For many American Christians, this election has severed traditional political loyalties that have anchored them. This could be a good thing, especially if it prompts us to inquire freshly into how the biblical story applies to American society. Perhaps during this election month we can make some sweeping decisions about how we will think and live after the election. We can revisit our political involvement in light of scripture, and ask ourselves how we as Christians can model a new way of living in community.
Not only at the polling booth but also beyond this election, Christ’s followers should be guided by the biblical story. The Bible narrates Christ’s restoring purposes for his world. Scripture unfolds the true story of the world – it even tells us the story’s ending! Voting out of a sense of our own place in the biblical story moves our politics beyond party lines to seek policy that reflects Christ’s purposes for his world.
So much in scripture is relevant to this discussion, but for the purposes of this short article we’ll focus on Moses’ teaching in Deuteronomy, the fifth book of the Old Testament. Deuteronomy might be a surprising choice, but it makes sense as a biblical example for politics because it is the “national charter” for ancient Israel – Deuteronomy set the agenda for their nation.
Deuteronomy called ancient Israel to live as kin with one another (Deut 14:28-29; 15:2, 7; 16:11, 14; 24:14-15). People were to treat each another as family. As family, everyone was to be given the opportunity to flourish, especially the slave, the widow, the refugee, and the orphan. As Christ’s followers, we are called to discern: which policies are calling our community to care for one another as family, and to count a cost for others?
Here are six other relevant themes that emerge from this Old-Testament book:
1. Caring for Creation
In Deuteronomy, the land and its abundance are gifted by Yahweh. So the creation is sacred Deut 7:13; 8:10; 16:13-15). Arguably, climate change is the pressing concern facing this generation. We didn’t start it, but we are now responsible for it.
2. Protecting the Vulnerable
Scripture always places the “weakest” at the center. In Deuteronomy God demands: “There shall be no poor among you” (Deut 15:4). God does not desire a “great” or “prosperous” nation so much as a nation that lives well together, helping the most vulnerable: those who are poor, mentally ill, incarcerated, or sick. Vulnerability at the beginning of life and the end of life is also important; abortion and assisted death should concern us deeply.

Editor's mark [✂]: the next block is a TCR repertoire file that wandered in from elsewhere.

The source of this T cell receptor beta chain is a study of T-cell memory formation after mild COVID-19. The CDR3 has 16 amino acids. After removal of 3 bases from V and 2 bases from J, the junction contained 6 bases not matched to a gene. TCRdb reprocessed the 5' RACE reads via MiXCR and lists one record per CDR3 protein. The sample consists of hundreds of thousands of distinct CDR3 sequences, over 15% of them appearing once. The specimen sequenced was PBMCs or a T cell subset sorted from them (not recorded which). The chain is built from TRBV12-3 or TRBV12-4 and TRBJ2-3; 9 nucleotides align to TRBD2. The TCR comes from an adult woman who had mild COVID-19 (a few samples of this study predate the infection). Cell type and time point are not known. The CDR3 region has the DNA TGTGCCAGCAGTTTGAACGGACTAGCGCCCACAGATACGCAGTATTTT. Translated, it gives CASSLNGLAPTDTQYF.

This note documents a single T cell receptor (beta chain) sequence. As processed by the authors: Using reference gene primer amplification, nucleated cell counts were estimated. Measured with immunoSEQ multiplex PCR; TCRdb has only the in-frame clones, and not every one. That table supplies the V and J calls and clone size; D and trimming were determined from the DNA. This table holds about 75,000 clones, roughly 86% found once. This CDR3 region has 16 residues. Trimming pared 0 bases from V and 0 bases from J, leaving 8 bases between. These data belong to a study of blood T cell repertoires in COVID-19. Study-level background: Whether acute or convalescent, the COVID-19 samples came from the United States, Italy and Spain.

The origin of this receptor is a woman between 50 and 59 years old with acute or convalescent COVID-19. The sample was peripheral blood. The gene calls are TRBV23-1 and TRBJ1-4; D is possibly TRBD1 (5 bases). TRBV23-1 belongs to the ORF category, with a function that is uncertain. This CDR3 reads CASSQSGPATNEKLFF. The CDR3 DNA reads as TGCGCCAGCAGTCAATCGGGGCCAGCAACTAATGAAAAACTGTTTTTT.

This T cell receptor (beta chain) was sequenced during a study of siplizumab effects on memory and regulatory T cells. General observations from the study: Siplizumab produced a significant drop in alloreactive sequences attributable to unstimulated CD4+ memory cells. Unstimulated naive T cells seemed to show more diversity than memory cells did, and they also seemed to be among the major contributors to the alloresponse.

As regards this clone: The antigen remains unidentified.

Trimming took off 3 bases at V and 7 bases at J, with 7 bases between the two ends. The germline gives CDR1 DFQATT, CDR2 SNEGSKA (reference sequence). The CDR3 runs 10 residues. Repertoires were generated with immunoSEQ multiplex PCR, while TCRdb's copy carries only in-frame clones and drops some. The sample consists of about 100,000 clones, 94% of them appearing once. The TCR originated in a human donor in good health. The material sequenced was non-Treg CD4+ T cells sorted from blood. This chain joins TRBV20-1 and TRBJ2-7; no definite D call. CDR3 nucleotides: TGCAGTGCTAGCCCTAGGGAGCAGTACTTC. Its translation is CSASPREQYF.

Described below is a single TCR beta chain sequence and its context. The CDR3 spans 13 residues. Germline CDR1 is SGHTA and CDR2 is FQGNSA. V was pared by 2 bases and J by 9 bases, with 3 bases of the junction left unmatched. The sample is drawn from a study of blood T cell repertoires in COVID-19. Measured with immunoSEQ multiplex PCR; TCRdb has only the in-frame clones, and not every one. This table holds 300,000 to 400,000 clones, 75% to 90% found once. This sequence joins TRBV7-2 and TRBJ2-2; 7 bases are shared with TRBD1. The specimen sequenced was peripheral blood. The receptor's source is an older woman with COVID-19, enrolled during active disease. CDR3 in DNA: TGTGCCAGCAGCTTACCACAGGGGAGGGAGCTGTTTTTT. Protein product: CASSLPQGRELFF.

3. Governing Responsibly
Deuteronomy provides instructions for the offices of the state: judiciary, king, priesthood, and prophet. These office holders must be fair (Deut 16:18-20), they must not seek power or notoriety (Deut 17:20), and they must protect the most vulnerable (Deut 1:16-18). Compare leaders to these standards of responsible, fair, and humble governance.
4. Welcoming Strangers
Deuteronomy commanded ancient Israel to “love the stranger” (Deut 10:19). To “love the stranger” literally meant to have a covenant commitment to the stranger (Deut 10:15-19). This is the strongest possible language for including displaced people within a community as full participants (Deut 16:11, 14; 31:10-12). The Bible calls us to offer a radical welcome to refugees and to other immigrants who are seeking a home.
5. Resisting Racism
In Deuteronomy, every person in the land was to be treated as a sister and a brother (Deut 1:16-17; 16:11, 14). This included servants, many of whom were foreigners (5:12-15). This is God’s desire for all of humanity (Matt 5:21-24; Gal 3:28; Rev 7:9). Christians should nurture politics that dignify every ethnic group and especially those with less power.
6. Servant-Hearted Patriotism
God gives life to every person, in love. Because of God’s love for every person, all nations have a responsibility toward others (Deut 10:17-18). Throughout history, tragically, God’s good gift of nationhood has been corrupted by nationalism, which makes an idol of the nation. Scripture invites us to embrace servant-hearted patriotism: one does need to love one’s country less in order to love other nations more.
Perhaps our present political moment is the Spirit’s invitation to discern freshly how the biblical story encounters American society. As for me, I don’t pray for a Christian America, for that phrase continues to do damage to the reputation of Christ across the globe. Rather, I pray for mustard seeds: that the Spirit would continue to cultivate humble worshipping communities who discern the idols of our culture, living in solidarity with the marginalized, and emanating the joy of Christ into their neighborhoods.
Mark Glanville teaches at the Missional Training Centre in Phoenix and pastors at Grandview Calvary Church in Vancouver. A longer version of this article was published by Evangelicals for Social Action.
artwork based on Gustave Doré, 1832–1883, Moses Breaks the Tables of the Law